Bacon seems to be all the rage as of late. Last year, Denny’s unleashed Baconalia, a greasy feast for diehard bacon foodies that featured menu items such as bacon pancakes and a BLT with eight (yes, eight) strips of bacon. The Krispy Kreme bacon cheeseburger, a burger topped with bacon and sandwiched in between two Krispy Kreme donuts, made the rounds at state fairs all over the country last summer (and clogged a good amount of arteries in the process.) Now, Burger King is jumping on the bacon wagon with its new summer 2012 menu. The menu features a bacon sundae: vanilla soft serve complete with fudge, caramel, bacon crumbles and topped with a piece of bacon.
What Will Bacon Do for Branding?
A bacon sundae may taste sweet (it should; it contains 61 grams of sugar), but will this new sundae sweeten up Burger King’s branding efforts?
I’m going to say no. And here’s why:
Good branding is essential for every company, and right now it’s especially necessary for Burger King. Last year, Wendy’s overthrew Burger King to become the country’s second largest hamburger chain.
Faced with sliding sales, Burger King underwent the biggest menu expansion in its history. In April 2012, it added new food items such as smoothies, frappes, snack wraps, and salads.
With these new foods, Burger King is attempting to rebill itself as not just a flame-broiled-burger retailer but a purveyor of “healthy” options. Take a look at some of the menu items:
By terming these salads “garden fresh,” Burger King is trying to appeal to health-conscious people who want to eat fresh, nutritionally valuable vegetables.
Here’s how Burger King describes its strawberry-banana smoothie:
Notice the words “real fruit,” “low-fat,” and “fresh.” Again, this appeals to people who want to eat real produce, not sickeningly saccharine fruit juices disguised as smoothies.
Burger King has even come out with new commercials featuring David Beckham to market these smoothies. If a fit and ripped professional soccer player concocting Burger King smoothies doesn’t make you associate the fruity drinks with health and nutrition, I don’t know what will.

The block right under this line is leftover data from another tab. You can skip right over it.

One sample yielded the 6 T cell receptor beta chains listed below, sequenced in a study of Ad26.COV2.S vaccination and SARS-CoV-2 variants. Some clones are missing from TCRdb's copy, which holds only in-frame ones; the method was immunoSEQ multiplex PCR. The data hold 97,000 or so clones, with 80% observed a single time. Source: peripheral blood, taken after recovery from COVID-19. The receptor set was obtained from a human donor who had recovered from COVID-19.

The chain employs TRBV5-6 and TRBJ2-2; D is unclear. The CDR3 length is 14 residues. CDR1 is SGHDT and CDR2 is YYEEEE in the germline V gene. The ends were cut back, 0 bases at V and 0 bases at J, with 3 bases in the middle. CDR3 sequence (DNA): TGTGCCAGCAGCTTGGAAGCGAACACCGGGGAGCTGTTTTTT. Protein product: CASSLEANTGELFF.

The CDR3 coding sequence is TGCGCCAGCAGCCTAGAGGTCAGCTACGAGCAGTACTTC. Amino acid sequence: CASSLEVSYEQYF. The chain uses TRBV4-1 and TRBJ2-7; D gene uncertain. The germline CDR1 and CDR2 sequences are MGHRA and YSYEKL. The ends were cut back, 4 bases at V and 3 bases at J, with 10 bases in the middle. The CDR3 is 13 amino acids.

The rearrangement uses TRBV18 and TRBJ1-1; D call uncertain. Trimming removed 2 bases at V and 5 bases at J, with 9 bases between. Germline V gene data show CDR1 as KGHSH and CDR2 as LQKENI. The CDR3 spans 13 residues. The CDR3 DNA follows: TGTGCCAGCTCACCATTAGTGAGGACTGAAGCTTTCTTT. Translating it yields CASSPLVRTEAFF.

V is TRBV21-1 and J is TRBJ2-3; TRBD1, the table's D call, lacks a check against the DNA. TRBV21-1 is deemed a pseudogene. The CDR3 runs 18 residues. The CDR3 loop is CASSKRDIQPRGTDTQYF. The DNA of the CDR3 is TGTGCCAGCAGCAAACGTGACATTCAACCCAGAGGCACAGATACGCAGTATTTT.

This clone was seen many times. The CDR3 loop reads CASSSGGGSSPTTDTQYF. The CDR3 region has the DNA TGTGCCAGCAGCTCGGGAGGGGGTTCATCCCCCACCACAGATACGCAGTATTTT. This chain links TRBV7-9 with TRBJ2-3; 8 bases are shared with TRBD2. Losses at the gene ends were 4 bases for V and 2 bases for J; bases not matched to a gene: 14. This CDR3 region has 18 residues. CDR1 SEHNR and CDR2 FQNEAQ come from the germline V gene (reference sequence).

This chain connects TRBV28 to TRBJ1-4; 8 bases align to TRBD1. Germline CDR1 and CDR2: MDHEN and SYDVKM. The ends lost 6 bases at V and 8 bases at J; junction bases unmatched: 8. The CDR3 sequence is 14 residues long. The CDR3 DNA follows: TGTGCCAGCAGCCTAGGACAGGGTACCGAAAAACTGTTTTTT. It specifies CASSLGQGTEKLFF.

The burger chain is also charming vegetarians (who are typically deemed healthy eaters) by posting this on its Facebook page:
Notice that the veggies on the burger are labeled (what else?) “fresh.”
It’s Bigger than Bacon
Burger King has devoted a lot of time and resources into this new menu and the rebranding effort it represents. The bacon sundae is going to undo the majority of this. How? The bacon sundae isn’t just a sundae. It’s a microcosm of the Burger King brand. Bacon is not associated with health; thus, by releasing a bacon sundae, the Burger King brand becomes dissociated from health. I don’t eat fast food, but if I was out with a friend who needed to satisfy a Burger King craving, I would be willing to eat at Burger King and take advantage of these healthy options. I would be less likely to condemn Burger King because, hey, at least they have healthy options, and they try to promote them.
But, now that Burger King is going on a nation-wide, bacon-sundae campaign, the image of the chain has changed in my mind. I never considered the brand to be the picture of health, but I gave Burger King props for marketing some decently nutritious foods. Post-bacon sundae release, Burger King is once again unhealthy. Sure, they didn’t take the healthy options away, but their marketing efforts will shift from healthy (salads, smoothies, smaller portion snack wraps) to unhealthy (ice cream with bacon topped with more bacon).
Also, this shift is very confusing. From April to June, Burger King seemed to be slowly creeping towards a healthier path. But, now it’s promoting fatty, greasy, sugary bacon sundaes. Is it a chain that offers healthy options? Or, is it just a chain that needs to be avoided like the bubonic plague if a person has any concern for his or her cardiovascular system? Branding needs to be consistent, not perplexing.
Reading comments on various news articles about Burger King’s new bacon sundae makes me think the new menu item won’t receive a kind verdict in the court of public opinion. One article on Yahoo! News currently has gathered almost 1,900 comments in less than 24 hours, virtually all of which express disbelief, disgust, or distaste (or all of the above) for the sundae. Although, the old adage is “any press is good press,” so I guess only time and sales will determine whether the sundae is a success.
There is some good news for Burger King amidst this storm of negative reactions. These comments can be a great resource for the chain when it needs ideas for a new menu revision.
A bacon espresso?! Maybe Burger King can try rebranding itself as a burger and bacon coffee shop if the sundae falls flat.